Risky Sex May Stem From Early Abuse
Findings based on survey of gay, bisexual men
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by Linda Searing
TUESDAY, June 5, 2001 (HealthScoutNews) -- A boy who's abused sexually may be more likely to grow up to be a man who takes dangerous sexual risks.
"Sometimes people learn things, in terms of how they operate in different situations later in life, that are based on these early experiences," says Jay Paul, a specialist in medicine with the Center for AIDS Prevention Studies at the University of California, San Francisco. He is co-author of a new study on how coerced sex during childhood can affect gay and bisexual men.
Young kids forced into sex sometimes cope "by numbing out or getting away from their situations, what is called dissociation," Paul says. "Or, you see … heightened levels of substance use [and] heightened levels of sexual activity." Both are especially true with men, he says.
"One of the things kids can learn is that sex can be a tool. It can get seen in a very concrete way as something you give in order to get something. And that also can lead to heightened levels of sexual activity," Paul says.
Combine more sex and more drugs, "and in a way you're setting yourself up for heightened levels of risky sex," he says.
More one-night stands, more unprotected sex, more sex while high on alcohol or drugs and more violence during sex all appeared in his study more often among the men who'd been abused as children than among the men who had not, Paul says.
Men who had been abused also were more likely to be HIV-positive than the men who had not: 24 percent vs. 14 percent, the study says. Rates are highest among men who first were coerced into sex as children but at a slightly older age, Paul says. Men first forced into sex when they were age 6 or younger had HIV-positive rates comparable to the general population, he says.
Paul's analysis is based on part of the Urban Men's Health Study, a telephone survey of nearly 3,000 gay and bisexual men in San Francisco, New York, Chicago and Los Angeles conducted between 1996 and 1998. The study, led by Joseph Catania, of the Centers for Disease Control and Prevention (CDC), examined a variety of health issues, including sexual victimization.
Roughly 20 percent of the participants said they'd been sexually abused as children, a rate higher than for men in general, the study says. Details appear in a recent issue of the journal Child Abuse & Neglect.
Paul says the findings indicate that people who run AIDS-prevention programs need to find out more about the people they're trying to help.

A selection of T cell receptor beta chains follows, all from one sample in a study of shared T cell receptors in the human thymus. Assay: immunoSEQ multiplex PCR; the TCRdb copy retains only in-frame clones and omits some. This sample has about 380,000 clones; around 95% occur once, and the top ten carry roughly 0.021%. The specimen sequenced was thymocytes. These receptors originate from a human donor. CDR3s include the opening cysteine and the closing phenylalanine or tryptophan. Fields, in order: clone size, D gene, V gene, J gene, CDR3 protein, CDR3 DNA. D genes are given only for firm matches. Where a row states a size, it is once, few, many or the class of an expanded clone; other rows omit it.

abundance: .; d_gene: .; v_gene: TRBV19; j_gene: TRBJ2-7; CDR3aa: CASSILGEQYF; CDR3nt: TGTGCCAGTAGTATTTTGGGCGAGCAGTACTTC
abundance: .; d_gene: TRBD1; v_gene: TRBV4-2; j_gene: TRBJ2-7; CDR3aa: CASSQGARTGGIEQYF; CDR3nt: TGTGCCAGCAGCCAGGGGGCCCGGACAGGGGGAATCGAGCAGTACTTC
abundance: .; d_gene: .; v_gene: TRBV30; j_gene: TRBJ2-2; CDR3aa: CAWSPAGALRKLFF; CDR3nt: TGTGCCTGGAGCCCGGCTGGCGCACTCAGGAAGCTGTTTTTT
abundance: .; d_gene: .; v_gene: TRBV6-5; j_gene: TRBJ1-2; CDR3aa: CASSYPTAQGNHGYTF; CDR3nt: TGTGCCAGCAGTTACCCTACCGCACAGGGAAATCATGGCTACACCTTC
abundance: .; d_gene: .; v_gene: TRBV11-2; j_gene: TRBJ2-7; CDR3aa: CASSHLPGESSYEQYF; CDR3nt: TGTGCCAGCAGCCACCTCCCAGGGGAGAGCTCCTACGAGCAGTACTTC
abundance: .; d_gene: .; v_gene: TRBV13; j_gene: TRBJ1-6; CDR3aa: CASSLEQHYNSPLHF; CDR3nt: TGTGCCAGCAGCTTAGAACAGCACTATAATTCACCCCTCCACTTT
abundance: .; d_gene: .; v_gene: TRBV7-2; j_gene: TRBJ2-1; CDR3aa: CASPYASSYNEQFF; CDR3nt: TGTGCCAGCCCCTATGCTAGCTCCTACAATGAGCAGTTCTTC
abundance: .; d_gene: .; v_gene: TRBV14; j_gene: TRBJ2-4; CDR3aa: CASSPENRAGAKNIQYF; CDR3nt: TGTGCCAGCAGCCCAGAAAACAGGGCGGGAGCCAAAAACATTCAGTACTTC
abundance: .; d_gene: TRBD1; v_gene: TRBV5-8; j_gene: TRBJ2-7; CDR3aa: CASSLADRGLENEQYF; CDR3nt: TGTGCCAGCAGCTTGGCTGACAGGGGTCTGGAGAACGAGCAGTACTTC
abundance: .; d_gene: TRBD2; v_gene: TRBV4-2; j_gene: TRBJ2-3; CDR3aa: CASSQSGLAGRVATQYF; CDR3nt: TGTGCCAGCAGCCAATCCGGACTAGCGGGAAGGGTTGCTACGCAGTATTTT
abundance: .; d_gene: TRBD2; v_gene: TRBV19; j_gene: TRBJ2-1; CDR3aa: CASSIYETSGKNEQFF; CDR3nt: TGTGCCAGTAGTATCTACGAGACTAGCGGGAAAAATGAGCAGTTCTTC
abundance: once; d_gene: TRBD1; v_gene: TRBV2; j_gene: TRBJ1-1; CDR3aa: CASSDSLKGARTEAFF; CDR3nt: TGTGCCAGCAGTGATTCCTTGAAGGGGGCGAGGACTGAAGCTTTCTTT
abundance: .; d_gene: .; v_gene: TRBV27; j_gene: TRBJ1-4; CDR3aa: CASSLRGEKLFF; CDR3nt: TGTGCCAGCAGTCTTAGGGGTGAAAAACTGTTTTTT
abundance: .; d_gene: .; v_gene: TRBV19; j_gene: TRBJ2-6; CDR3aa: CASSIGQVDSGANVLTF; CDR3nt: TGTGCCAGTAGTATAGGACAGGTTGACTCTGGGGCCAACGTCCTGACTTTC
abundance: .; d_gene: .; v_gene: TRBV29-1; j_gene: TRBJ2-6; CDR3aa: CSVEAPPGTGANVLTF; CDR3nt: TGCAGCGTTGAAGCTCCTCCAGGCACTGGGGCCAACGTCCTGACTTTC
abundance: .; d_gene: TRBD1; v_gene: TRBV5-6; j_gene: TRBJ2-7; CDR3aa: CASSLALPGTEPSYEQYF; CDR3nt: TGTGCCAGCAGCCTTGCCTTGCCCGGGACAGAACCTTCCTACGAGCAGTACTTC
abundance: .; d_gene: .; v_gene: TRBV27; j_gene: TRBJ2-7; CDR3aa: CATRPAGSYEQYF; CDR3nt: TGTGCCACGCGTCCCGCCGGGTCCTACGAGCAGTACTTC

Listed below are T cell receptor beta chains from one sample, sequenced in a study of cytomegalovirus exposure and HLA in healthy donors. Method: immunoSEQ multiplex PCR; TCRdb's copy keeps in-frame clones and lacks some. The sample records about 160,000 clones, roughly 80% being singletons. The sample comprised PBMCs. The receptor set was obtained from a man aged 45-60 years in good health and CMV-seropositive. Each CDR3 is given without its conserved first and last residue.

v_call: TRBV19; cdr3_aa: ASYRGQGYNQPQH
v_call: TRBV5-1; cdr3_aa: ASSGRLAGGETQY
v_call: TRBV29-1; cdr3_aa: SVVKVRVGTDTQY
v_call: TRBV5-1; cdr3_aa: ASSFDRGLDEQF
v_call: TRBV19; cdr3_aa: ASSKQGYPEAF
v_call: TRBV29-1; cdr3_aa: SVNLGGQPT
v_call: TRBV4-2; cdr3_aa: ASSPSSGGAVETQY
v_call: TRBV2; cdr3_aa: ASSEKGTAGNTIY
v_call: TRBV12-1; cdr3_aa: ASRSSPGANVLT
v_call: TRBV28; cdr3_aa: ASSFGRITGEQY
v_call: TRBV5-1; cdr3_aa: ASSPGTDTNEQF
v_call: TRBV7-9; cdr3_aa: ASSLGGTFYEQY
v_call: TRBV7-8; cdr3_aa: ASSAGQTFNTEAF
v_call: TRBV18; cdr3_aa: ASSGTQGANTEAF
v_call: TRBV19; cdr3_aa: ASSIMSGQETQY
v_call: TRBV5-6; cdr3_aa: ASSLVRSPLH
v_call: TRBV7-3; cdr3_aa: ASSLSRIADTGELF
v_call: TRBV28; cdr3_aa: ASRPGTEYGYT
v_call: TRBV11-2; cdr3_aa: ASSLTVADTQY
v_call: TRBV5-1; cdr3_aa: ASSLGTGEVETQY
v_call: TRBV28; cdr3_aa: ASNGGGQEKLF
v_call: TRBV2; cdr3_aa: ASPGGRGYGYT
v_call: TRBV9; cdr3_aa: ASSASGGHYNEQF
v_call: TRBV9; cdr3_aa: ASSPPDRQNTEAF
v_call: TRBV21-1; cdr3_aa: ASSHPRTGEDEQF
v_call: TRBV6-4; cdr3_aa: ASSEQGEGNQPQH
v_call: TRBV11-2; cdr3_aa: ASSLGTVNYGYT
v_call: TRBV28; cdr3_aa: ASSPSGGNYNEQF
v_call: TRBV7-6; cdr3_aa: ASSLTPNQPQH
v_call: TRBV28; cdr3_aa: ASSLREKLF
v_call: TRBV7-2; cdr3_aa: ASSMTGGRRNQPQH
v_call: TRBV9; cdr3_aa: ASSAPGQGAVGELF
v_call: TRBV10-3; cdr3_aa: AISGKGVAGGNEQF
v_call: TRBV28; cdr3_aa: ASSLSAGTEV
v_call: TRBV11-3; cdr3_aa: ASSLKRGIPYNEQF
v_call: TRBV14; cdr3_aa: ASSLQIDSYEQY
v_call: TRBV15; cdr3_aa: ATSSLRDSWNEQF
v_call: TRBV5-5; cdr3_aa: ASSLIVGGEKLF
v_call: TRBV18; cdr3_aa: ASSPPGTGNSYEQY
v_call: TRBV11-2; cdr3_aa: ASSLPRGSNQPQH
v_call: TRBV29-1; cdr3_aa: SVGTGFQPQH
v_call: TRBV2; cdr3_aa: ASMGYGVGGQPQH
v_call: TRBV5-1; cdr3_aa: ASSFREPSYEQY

"When you're dealing with these early experiences, and because so much can have an impact on how you view yourself, how you behave in the world, it's really important to realize that just plain education is not going to cut it," he says.
Messages that emphasize avoiding sex "under the influence," for instance, may not work very well when aimed at people who have turned to substance use as a means of coping with their childhood trauma of sexual abuse, the study says.
Instead, Paul says prevention program organizers need to understand better that "this experience in childhood affects how people are functioning here and now in the world today," including how they approach sex and, ultimately, whether they'll be exposed to AIDS.
Personalizing prevention, in fact, is key to success, says a representative of the AIDS prevention office at the CDC.
"One of the main bases for many effective prevention programs is the case management aspect, where it's one-on-one between an affected person or an at-risk person and a counselor," says Katherine Bina, a CDC spokeswoman. "The counselor goes through each of the barriers the person faces, [such as abuse or drug and alcohol use,] and comes up with a very personalized plan."
The CDC, which studies treatment programs nationwide and funds many such programs, "recognizes the need for a holistic, comprehensive approach to HIV prevention," Bina says.
Particularly with gay and bisexual men, she says, "You're dealing with a population with multiple issues … so prevention programs need, at the least, to provide links to services [like] alcohol and drug abuse treatment programs."
Given the prevalence of childhood sexual abuse among these men, the study says finding ways to reach and treat them could have a "powerful impact" on AIDS prevention efforts.
For information on the scope of the problem of child sexual abuse, go to the National Center on Child Abuse and Neglect. For guidelines on preventing child sexual abuse, check information from the American Academy of Pediatrics.
Return to: Sexual Abuse of Children - Its Psychosomatic Consequences
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